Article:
Dangerous impasse: On India-China border row

Winter has set in Ladakh, and the chill in India’s relations with China remains after more than a month since the last round of talks between Corps Commanders to take forward disengagement on the Line of Actual Control (LAC). There is no road map yet to a return to the status quo prior to May’s transgressions by China, which, External Affairs Minister S. Jaishankar acknowledged last week, have brought ties to the “most difficult phase” in the last 30 to 40 years. Mr. Jaishankar, speaking to a think-tank, said the relationship had been “profoundly disturbed” this summer, and China had “literally brought tens of thousands of soldiers in full military preparation mode right to the LAC in Ladakh”. The Minister’s forthrightness has stood as a sharp contrast to the persistent denials from the government this summer about the seriousness of the border situation, which it was forced to confront publicly after the tragic loss of 20 Indian soldiers in the Galwan Valley in June. His remarks drew a strong response from China, which yet again blamed India for the crisis, saying “the responsibility totally lies with the Indian side” and that it had strictly abided by border agreements, a claim that does not square with the unprecedented mobilisation of Chinese troops to various points across the LAC since early May. The Ministry of External Affairs then responded, asking China to “match its words with actions”.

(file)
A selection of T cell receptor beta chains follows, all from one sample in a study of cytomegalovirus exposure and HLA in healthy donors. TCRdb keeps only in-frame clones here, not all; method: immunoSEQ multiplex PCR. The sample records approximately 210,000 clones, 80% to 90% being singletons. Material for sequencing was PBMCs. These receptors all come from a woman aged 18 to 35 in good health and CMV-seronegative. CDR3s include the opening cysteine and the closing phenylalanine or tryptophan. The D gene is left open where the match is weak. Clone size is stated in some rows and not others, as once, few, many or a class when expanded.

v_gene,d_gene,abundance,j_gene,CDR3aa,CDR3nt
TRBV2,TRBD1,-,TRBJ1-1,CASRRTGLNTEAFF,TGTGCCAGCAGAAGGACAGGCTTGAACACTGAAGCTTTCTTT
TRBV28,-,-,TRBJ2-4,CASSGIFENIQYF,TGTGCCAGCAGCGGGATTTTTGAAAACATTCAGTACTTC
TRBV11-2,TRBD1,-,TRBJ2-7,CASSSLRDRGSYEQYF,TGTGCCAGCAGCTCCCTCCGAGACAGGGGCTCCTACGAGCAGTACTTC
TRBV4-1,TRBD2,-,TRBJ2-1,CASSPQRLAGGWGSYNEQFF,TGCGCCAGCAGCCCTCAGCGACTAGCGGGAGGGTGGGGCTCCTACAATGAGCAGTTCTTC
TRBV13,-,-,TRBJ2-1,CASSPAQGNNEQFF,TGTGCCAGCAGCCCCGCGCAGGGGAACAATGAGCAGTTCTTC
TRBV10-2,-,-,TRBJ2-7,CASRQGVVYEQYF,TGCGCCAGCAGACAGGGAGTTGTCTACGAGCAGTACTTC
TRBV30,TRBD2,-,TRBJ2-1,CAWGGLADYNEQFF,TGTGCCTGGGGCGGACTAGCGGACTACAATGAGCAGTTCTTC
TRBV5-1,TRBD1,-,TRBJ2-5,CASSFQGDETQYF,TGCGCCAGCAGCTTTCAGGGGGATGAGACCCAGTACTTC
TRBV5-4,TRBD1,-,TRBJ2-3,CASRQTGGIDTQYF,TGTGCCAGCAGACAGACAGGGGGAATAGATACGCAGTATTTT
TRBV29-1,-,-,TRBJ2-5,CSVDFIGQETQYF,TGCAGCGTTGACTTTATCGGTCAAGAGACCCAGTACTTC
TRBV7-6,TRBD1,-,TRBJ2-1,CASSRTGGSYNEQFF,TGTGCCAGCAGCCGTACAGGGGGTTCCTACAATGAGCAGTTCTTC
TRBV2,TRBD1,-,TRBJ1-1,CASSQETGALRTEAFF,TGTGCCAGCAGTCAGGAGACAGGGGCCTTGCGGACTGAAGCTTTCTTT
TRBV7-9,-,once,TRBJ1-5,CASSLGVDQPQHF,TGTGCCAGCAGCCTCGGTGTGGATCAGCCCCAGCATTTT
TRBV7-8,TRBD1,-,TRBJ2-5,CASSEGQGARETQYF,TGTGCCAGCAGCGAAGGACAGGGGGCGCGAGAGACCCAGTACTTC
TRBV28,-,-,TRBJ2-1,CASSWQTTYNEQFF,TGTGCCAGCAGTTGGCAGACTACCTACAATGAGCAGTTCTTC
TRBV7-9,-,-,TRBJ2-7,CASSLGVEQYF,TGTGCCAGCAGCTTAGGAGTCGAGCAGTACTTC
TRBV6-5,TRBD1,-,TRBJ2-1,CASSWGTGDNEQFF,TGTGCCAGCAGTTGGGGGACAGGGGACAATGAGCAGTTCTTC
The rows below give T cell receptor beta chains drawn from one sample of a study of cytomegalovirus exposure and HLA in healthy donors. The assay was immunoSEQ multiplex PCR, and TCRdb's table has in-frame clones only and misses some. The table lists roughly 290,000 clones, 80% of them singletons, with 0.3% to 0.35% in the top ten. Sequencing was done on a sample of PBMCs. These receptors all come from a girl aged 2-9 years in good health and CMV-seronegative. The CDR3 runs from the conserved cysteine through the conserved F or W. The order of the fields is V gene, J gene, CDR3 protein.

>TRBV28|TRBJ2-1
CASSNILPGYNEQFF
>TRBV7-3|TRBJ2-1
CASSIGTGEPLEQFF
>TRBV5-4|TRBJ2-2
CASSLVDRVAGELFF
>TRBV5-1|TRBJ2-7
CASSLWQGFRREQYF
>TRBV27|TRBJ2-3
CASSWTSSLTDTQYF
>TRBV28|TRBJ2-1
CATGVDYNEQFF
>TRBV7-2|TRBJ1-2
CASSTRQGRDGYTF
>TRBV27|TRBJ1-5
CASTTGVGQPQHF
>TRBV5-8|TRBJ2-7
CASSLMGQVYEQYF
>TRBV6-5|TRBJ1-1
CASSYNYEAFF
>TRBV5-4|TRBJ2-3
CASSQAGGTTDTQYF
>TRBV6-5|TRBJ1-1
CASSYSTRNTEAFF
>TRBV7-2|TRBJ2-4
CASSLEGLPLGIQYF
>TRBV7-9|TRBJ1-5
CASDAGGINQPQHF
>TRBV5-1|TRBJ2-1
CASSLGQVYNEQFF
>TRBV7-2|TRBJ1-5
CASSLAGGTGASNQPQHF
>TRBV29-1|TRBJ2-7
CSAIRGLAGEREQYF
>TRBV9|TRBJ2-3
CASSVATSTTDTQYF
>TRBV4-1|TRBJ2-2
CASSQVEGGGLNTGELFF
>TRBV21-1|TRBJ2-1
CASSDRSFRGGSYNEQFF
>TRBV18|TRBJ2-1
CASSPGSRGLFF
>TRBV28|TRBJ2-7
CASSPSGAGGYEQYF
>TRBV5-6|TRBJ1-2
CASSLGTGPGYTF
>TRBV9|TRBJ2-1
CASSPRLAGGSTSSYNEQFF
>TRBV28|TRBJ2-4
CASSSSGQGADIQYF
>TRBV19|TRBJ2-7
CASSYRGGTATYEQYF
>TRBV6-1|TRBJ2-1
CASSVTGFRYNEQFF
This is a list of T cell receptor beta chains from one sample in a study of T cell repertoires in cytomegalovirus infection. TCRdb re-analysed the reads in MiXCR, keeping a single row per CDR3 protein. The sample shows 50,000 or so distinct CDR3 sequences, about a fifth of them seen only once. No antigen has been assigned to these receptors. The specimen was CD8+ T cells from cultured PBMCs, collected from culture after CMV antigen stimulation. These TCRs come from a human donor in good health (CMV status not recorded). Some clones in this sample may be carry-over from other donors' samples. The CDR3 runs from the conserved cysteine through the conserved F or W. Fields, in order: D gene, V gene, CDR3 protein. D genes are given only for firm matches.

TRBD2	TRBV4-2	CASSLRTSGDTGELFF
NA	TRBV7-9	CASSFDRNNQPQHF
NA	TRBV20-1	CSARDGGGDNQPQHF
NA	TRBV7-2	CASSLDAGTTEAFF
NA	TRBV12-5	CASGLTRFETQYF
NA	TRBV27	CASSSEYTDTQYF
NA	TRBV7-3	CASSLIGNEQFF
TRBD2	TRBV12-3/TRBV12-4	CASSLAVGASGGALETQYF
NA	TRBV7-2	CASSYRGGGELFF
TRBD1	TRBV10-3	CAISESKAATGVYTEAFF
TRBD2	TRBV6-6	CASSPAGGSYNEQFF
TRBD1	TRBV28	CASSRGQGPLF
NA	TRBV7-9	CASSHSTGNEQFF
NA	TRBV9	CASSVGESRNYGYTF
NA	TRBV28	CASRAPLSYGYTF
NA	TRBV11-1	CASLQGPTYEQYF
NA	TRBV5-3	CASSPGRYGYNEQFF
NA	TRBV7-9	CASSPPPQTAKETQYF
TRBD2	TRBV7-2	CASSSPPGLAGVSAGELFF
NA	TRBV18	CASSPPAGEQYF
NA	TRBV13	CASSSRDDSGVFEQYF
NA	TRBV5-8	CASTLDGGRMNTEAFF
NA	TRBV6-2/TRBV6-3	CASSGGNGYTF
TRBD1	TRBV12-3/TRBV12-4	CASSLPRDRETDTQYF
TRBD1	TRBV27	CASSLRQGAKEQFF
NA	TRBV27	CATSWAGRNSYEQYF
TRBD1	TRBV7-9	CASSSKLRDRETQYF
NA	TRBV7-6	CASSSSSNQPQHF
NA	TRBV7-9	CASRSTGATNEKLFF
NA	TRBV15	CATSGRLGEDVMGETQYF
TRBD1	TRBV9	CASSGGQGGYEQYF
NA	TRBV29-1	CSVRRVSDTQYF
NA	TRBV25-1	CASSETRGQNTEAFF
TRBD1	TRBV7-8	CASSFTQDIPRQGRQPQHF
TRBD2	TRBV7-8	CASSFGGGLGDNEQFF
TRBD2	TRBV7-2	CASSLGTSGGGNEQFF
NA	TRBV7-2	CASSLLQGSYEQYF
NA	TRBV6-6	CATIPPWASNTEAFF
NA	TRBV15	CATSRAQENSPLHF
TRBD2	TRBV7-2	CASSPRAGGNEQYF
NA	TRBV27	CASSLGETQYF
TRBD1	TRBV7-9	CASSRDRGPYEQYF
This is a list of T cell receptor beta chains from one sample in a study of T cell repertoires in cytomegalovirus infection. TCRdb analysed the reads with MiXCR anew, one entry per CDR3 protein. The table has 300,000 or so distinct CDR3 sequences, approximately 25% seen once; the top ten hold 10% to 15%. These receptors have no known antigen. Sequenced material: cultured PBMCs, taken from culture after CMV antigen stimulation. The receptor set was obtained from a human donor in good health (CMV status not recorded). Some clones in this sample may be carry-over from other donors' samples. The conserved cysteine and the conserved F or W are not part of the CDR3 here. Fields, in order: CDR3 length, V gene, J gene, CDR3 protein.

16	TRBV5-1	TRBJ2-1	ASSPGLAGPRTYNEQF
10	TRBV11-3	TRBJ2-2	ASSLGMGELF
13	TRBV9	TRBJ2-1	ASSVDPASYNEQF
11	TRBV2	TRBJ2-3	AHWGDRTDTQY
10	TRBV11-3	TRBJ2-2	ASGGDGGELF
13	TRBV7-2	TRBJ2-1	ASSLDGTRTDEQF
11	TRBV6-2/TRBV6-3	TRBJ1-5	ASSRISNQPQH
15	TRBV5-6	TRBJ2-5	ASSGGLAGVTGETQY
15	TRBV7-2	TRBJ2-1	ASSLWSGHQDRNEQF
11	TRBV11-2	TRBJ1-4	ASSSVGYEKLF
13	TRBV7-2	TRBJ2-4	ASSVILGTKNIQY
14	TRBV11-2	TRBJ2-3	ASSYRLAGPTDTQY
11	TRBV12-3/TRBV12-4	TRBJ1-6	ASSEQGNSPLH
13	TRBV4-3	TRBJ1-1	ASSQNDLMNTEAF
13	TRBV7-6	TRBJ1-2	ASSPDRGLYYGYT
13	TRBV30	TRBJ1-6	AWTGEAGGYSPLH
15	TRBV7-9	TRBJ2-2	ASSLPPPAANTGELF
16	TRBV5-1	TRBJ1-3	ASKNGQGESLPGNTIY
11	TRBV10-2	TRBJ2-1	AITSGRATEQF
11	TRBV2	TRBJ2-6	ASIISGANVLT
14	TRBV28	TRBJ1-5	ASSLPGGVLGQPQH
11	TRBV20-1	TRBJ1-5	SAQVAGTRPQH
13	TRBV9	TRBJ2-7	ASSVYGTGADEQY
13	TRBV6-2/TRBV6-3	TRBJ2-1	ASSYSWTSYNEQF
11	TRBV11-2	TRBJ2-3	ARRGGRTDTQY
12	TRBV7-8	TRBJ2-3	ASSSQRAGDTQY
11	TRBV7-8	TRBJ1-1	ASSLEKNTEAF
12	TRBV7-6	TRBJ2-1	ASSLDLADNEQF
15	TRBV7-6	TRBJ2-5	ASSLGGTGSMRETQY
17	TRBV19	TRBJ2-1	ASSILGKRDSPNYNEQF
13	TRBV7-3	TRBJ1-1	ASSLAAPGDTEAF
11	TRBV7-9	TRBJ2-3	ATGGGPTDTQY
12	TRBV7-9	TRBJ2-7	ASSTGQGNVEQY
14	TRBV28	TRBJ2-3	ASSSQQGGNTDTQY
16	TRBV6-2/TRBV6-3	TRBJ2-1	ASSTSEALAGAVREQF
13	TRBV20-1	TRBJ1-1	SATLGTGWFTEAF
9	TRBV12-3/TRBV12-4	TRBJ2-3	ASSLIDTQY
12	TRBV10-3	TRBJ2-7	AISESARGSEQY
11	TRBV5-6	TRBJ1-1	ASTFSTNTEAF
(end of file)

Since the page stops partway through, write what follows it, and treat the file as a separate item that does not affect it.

The sharp exchange last week underlined the perilous state of relations and the long road ahead towards restoring normalcy, which, India has made clear, is predicated on peace on the border. In an interview to this newspaper on December 2, the External Affairs Minister cautioned that full disengagement may not be an immediate prospect, drawing a parallel to the Sumdorong Chu crisis of 1986 that took nine years to resolve. The slow-moving talks on the LAC — both sides are yet to schedule the next round following the eighth meeting between Corps Commanders on November 6 — raise questions about China’s willingness to both restore fully the status quo and abide by past agreements, which India must insist upon. The government, for its part, should be far more forthcoming than it has been so far on the situation on the LAC. Peace on the border is what every other aspect of the relationship with China has rested on over the past three decades, from trade to growing links in new fields such as investment and education. Transparency, without which the public will not be fully aware about the border situation and the state of the broader relationship with China, should take precedence over optics and political expediency.

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Printable version | May 7, 2021 1:40:23 AM | https://www.thehindu.com/opinion/editorial/dangerous-impasse-the-hindu-editorial-on-india-china-border-row/article33322141.ece

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